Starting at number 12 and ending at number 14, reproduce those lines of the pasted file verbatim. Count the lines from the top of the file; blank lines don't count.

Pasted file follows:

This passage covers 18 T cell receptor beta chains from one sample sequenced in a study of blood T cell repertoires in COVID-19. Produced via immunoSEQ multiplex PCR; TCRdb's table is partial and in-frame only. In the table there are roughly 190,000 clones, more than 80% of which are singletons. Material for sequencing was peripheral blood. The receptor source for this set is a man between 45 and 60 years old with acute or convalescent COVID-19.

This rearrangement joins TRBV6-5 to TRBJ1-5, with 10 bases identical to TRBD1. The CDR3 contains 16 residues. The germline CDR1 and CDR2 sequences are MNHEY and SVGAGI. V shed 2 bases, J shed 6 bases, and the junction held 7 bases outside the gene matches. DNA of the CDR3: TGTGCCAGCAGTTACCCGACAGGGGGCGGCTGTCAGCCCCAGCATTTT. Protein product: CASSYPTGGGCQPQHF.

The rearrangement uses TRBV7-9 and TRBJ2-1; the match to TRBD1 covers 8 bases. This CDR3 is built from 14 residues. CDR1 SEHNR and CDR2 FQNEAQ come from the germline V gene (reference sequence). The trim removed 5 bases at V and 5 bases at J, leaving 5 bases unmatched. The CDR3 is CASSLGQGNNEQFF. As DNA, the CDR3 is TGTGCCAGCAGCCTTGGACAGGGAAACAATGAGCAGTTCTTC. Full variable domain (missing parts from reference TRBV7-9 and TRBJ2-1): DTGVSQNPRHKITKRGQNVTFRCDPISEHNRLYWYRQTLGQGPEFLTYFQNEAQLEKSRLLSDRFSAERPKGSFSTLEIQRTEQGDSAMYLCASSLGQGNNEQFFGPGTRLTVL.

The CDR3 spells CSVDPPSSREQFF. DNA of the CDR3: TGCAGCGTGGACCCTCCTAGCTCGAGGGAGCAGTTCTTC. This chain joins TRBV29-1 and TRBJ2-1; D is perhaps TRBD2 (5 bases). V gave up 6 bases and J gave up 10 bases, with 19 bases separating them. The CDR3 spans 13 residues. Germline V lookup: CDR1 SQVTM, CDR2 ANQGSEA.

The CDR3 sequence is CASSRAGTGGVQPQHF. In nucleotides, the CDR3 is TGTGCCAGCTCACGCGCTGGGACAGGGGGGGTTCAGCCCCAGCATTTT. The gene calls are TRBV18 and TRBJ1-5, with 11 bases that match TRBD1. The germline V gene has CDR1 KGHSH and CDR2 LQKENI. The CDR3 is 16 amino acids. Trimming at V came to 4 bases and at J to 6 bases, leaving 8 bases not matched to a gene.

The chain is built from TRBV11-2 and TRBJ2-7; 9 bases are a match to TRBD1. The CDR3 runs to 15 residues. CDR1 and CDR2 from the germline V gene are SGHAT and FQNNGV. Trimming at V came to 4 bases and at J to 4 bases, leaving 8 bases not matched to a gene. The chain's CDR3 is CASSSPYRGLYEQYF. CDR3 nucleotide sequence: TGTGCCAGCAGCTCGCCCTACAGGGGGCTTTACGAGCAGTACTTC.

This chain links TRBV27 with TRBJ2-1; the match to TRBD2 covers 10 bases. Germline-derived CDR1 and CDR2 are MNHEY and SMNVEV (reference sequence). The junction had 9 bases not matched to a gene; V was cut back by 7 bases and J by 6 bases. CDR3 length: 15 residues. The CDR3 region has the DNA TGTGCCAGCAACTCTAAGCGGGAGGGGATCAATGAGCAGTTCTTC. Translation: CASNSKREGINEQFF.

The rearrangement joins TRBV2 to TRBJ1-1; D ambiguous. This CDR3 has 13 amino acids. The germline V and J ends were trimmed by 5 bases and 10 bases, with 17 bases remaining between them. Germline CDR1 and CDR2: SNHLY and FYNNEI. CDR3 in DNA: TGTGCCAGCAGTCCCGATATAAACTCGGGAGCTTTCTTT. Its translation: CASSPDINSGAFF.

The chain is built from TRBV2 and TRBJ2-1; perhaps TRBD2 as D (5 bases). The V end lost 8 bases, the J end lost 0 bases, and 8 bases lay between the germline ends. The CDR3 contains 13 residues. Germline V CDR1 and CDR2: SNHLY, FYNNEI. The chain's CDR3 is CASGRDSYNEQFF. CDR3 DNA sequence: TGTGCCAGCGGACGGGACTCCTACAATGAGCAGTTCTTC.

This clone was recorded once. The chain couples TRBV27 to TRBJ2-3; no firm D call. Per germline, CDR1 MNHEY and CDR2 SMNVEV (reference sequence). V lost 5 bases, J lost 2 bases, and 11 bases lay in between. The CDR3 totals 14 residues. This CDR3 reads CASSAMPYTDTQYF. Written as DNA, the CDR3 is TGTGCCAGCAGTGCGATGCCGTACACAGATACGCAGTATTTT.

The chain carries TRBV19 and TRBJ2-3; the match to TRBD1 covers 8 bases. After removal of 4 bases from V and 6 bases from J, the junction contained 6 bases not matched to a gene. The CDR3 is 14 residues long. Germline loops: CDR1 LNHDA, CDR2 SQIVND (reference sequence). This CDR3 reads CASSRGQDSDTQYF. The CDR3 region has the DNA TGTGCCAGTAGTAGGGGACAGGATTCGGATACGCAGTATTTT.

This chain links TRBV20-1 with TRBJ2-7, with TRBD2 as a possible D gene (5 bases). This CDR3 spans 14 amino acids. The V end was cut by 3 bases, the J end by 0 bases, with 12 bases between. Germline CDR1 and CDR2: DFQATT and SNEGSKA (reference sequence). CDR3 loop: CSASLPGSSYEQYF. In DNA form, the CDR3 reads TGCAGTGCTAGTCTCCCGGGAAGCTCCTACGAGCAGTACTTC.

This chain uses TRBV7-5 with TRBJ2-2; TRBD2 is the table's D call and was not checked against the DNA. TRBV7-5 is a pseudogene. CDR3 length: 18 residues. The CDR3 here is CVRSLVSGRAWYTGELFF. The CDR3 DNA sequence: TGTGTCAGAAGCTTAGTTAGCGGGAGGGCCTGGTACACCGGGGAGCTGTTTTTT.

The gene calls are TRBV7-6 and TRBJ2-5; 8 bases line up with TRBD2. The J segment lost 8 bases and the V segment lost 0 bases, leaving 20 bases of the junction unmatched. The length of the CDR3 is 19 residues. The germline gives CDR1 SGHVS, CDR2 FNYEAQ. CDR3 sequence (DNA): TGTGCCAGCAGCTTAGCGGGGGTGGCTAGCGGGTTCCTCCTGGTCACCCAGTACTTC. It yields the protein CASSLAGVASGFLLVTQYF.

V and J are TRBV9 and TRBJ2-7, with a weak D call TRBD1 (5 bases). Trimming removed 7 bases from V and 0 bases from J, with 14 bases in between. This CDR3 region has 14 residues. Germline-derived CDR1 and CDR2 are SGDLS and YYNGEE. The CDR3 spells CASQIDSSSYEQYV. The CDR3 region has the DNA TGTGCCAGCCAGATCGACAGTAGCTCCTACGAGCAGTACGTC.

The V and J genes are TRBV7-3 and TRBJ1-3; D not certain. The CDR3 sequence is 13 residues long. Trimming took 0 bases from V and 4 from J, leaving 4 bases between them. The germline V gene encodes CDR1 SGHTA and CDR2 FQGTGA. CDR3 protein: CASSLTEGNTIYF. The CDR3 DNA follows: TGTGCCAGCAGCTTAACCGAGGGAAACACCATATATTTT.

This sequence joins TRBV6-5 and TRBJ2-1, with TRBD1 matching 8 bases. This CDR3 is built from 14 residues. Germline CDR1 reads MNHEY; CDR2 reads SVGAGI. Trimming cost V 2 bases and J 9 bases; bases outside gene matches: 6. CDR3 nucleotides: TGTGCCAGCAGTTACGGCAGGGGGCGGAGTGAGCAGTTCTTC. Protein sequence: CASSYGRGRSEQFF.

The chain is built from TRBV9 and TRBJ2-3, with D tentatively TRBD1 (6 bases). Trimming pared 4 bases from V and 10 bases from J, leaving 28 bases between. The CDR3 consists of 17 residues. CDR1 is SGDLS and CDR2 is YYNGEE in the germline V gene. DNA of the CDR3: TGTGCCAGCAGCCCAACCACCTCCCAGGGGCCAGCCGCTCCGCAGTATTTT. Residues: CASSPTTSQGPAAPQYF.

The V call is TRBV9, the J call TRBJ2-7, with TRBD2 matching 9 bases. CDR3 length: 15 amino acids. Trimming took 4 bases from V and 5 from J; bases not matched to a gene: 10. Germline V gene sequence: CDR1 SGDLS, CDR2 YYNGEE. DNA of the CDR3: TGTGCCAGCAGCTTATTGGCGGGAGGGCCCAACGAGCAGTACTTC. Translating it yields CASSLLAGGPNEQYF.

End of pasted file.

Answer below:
This chain links TRBV20-1 with TRBJ2-7, with TRBD2 as a possible D gene (5 bases). This CDR3 spans 14 amino acids. The V end was cut by 3 bases, the J end by 0 bases, with 12 bases between. Germline CDR1 and CDR2: DFQATT and SNEGSKA (reference sequence). CDR3 loop: CSASLPGSSYEQYF. In DNA form, the CDR3 reads TGCAGTGCTAGTCTCCCGGGAAGCTCCTACGAGCAGTACTTC.

This chain uses TRBV7-5 with TRBJ2-2; TRBD2 is the table's D call and was not checked against the DNA. TRBV7-5 is a pseudogene. CDR3 length: 18 residues. The CDR3 here is CVRSLVSGRAWYTGELFF. The CDR3 DNA sequence: TGTGTCAGAAGCTTAGTTAGCGGGAGGGCCTGGTACACCGGGGAGCTGTTTTTT.

The gene calls are TRBV7-6 and TRBJ2-5; 8 bases line up with TRBD2. The J segment lost 8 bases and the V segment lost 0 bases, leaving 20 bases of the junction unmatched. The length of the CDR3 is 19 residues. The germline gives CDR1 SGHVS, CDR2 FNYEAQ. CDR3 sequence (DNA): TGTGCCAGCAGCTTAGCGGGGGTGGCTAGCGGGTTCCTCCTGGTCACCCAGTACTTC. It yields the protein CASSLAGVASGFLLVTQYF.